“You shouldn’t be doing it for the money, because if anyone is playing heavy metal for money, they’re a fucking idiot.” Wise words and sage advice, however direct, should always be heeded.
Tim Charles is the vocalist and violin player in Melbourne’s Ne Obliviscaris and it’s fair to say, his cohort has managed to overcome more than just a few obstacles leading up to their studio album, Urn, which was released late last year.
“The reality is that there isn’t really much money in it. What we’re trying to do isn’t to get rich, we’re just trying to make a basic wage. If we got to the stage where we’re making a basic, half-decent, average full-time wage, that would extraordinary and would be more than enough.”
Charles’ statements about cash allude to the long-associated pitfalls of ensuring a band is financially viable. How many metal bands have released a promising demo or debut album only to disappear?
What is it that separated Ne O (as they’re conversationally known) from any other promising heavy metal start-up? Part of the answer is found in the band’s willingness to adapt to the digital economy. Reams of copy abound discussing Ne O’s successful Patreon campaign so Charles offers a choice statement summarising the philosophy behind embracing the platform.
“The [Patreon campaign] is a place where we can deal in a very honest and direct way with our fans. [We’re] basically making a commitment that if you support us we’ll guarantee to give you stuff in return, like tours and albums more regularly than we’d be able to otherwise. We’re very humbled and grateful to have so many fans that support us in such a big way that it has made a big impact on our lives.”
Ne O demonstrated that a key factor in determining their success could at least partially be attributed to an e-commerce model; however that’s only one piece of the puzzle. Trial and tribulation abound, yet it’s important to note that at no stage in the discussion with Charles did he sound anything less than matter of fact or enthusiastic.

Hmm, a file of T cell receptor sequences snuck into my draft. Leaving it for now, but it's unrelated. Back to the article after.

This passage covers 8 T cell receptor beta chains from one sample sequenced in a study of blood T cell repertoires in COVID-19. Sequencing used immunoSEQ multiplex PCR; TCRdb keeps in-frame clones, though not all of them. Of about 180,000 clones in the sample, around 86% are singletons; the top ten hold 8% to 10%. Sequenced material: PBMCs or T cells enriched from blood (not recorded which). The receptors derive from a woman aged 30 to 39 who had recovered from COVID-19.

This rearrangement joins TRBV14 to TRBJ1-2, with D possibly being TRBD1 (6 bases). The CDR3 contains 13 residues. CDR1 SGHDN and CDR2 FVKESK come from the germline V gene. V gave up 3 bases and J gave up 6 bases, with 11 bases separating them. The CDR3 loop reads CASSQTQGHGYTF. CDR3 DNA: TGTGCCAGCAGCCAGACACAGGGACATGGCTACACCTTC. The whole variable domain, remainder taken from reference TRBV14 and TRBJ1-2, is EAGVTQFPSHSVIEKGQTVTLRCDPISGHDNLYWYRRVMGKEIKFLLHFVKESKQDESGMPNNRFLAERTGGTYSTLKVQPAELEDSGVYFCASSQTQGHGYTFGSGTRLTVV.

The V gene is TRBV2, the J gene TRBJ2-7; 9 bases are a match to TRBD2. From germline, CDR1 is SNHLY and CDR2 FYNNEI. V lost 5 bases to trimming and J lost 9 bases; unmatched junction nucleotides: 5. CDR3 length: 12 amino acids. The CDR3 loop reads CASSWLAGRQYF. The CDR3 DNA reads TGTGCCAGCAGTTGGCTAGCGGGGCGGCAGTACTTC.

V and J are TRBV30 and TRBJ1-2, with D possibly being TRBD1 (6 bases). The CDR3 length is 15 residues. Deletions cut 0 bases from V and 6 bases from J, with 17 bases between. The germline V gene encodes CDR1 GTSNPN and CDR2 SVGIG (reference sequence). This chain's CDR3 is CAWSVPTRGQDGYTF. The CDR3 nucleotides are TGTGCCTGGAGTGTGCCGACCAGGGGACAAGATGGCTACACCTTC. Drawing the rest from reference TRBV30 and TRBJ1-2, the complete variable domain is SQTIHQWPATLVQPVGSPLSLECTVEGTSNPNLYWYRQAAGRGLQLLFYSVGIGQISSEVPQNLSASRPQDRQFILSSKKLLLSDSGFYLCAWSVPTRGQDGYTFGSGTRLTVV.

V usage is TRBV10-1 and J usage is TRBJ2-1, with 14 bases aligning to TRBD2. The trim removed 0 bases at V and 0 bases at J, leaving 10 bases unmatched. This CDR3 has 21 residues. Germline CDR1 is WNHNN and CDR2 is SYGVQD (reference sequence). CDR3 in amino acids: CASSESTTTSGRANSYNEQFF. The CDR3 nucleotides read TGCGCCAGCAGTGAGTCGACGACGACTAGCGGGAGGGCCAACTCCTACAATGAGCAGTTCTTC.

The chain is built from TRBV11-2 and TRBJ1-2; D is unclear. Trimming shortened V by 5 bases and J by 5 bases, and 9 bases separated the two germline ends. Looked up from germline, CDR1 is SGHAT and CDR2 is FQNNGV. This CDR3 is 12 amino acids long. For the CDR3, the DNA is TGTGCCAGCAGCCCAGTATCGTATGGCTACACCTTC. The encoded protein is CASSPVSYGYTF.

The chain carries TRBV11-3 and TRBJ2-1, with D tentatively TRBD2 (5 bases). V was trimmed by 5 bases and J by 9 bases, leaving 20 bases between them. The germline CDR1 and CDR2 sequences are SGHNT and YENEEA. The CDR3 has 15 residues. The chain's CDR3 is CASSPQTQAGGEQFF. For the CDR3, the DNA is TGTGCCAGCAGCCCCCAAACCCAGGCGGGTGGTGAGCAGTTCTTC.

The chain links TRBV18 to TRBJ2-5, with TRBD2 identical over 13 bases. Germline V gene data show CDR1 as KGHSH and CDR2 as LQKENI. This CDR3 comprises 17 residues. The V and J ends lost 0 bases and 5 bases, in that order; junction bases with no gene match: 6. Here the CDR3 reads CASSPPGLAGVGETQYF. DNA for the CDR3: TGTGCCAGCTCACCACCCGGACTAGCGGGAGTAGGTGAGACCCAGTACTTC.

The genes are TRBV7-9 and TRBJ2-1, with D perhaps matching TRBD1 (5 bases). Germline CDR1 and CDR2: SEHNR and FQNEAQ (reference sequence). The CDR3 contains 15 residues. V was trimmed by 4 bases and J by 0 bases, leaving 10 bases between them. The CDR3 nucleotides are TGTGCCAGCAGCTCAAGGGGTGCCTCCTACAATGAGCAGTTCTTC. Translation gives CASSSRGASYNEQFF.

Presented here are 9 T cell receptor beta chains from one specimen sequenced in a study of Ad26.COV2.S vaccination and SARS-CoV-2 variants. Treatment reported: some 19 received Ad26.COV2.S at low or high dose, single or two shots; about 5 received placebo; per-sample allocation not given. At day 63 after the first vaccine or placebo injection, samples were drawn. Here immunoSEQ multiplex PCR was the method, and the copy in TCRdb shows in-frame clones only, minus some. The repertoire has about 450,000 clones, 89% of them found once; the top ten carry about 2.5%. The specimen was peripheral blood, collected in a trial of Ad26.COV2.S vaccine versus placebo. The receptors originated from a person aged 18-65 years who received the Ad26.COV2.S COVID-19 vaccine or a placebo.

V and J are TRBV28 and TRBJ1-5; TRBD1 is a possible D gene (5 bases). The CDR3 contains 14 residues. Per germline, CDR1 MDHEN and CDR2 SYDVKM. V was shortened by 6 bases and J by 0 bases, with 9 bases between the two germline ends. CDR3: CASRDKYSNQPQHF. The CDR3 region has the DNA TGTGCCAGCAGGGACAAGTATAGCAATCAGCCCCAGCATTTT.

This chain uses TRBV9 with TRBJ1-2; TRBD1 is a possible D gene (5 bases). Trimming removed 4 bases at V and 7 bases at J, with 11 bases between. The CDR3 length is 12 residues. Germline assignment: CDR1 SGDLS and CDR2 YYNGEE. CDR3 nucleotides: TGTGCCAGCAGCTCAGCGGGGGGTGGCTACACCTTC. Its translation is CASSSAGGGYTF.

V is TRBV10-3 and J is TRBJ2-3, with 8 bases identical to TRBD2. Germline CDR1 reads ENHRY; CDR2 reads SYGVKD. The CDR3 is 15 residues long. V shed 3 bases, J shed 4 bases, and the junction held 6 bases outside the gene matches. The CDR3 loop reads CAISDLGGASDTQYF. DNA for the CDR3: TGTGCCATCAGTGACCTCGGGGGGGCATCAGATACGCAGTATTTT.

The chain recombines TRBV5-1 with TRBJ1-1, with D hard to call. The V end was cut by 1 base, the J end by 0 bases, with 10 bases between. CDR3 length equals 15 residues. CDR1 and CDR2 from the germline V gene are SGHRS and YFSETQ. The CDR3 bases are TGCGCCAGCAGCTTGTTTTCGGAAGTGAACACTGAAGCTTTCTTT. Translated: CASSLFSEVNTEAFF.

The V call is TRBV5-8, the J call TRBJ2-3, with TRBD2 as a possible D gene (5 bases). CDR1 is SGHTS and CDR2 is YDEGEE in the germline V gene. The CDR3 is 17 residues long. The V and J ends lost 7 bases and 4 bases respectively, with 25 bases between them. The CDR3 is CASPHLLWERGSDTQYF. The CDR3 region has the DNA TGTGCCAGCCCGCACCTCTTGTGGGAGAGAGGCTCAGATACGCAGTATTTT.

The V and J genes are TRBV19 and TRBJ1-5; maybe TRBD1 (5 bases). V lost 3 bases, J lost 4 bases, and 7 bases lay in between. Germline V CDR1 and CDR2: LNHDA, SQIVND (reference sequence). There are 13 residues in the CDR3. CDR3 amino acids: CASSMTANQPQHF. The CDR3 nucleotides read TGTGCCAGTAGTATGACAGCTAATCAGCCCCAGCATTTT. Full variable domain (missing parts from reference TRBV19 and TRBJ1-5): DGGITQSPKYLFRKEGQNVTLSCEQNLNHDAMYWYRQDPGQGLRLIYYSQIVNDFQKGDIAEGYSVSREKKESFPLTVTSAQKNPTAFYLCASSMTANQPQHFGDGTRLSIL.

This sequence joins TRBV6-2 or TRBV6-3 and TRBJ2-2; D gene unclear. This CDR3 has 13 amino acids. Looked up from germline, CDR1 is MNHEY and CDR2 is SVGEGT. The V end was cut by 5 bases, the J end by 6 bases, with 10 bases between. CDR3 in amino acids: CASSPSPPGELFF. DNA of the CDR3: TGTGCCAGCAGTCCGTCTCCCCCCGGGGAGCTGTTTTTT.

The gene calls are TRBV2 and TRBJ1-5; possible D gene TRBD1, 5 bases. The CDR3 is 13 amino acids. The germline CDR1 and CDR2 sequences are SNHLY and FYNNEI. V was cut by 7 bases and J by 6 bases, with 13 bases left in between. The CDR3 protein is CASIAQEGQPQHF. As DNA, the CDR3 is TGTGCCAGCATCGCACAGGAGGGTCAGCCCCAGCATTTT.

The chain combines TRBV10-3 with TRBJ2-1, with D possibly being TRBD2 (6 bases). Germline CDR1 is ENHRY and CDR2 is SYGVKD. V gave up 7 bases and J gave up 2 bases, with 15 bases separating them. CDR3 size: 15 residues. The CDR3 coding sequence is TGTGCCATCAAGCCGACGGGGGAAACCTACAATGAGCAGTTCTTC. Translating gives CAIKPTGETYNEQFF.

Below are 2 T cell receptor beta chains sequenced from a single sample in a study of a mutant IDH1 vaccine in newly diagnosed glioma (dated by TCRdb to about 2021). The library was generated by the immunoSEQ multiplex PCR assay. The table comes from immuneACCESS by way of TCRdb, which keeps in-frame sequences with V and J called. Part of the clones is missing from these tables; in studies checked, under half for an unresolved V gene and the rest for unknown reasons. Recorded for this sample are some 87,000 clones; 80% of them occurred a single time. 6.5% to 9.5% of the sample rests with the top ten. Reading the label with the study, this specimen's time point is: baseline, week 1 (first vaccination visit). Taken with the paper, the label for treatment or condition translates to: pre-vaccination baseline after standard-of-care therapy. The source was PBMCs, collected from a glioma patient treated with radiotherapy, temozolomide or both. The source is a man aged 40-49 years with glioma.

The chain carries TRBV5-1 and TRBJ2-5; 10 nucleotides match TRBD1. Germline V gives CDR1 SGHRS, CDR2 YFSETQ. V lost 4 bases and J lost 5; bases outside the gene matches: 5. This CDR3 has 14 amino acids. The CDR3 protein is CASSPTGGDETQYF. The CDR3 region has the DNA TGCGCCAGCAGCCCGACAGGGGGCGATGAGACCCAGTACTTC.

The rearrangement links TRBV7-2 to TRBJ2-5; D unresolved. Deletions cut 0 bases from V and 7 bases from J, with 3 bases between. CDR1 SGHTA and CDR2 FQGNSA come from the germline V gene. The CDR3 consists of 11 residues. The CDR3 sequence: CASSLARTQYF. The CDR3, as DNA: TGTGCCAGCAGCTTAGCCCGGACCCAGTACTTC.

“It’s definitely been a long, difficult road at times. Sometimes it felt like it was two steps forward, two steps back, and you’re back in the same spot trying to get things happening. [There were] a lot of difficulties we had to face. Benji [Baret, lead guitar] got deported back in 2009 and the band was on hold for a year and a half. There were so many times we almost broke up in those first nine years and it was so close to not getting to the release of Portal of I, our debut album. Thankfully ever since that moment, everything has really changed around, and each year has been significantly better than the last.”
Urn really does confirm that Ne O are a significant collective contributing high-quality sounds to the global metal community. They also happen to be another great band imbued with the DNA of the metal founded by heavy metal’s patron saint, Chuck Schuldiner (Death, Control Denied).
Cynic are the heralded progressive metal and technical death metal iconoclasts whose core membership at one stage recorded with Schuldiner. Former Cynic bassist Robin Zielhorst was recruited to record the bass tracks on Urn before the introduction of bass shredder Martino Garattoni. Charles is positively enthused when talking about working in the studio with Zielhorst.
“Robin was absolutely amazing. What we had in Robin was a bassist that was stylistically not that different from what were used to, but at the same time extremely technically capable. There were so many things that he bought forward that were exactly what were after.”
Overall Urn is an album that has captured the imagination of fans at home and abroad. It’s a study in the balance of brutality, harmony and remarkable musicianship. Understandably, Charles is keen for fans to hear the album cuts in the live arena.
“The response to our new album has been absolutely amazing, we’re so excited to be coming back home and getting a chance to perform these songs for our Australian fans.”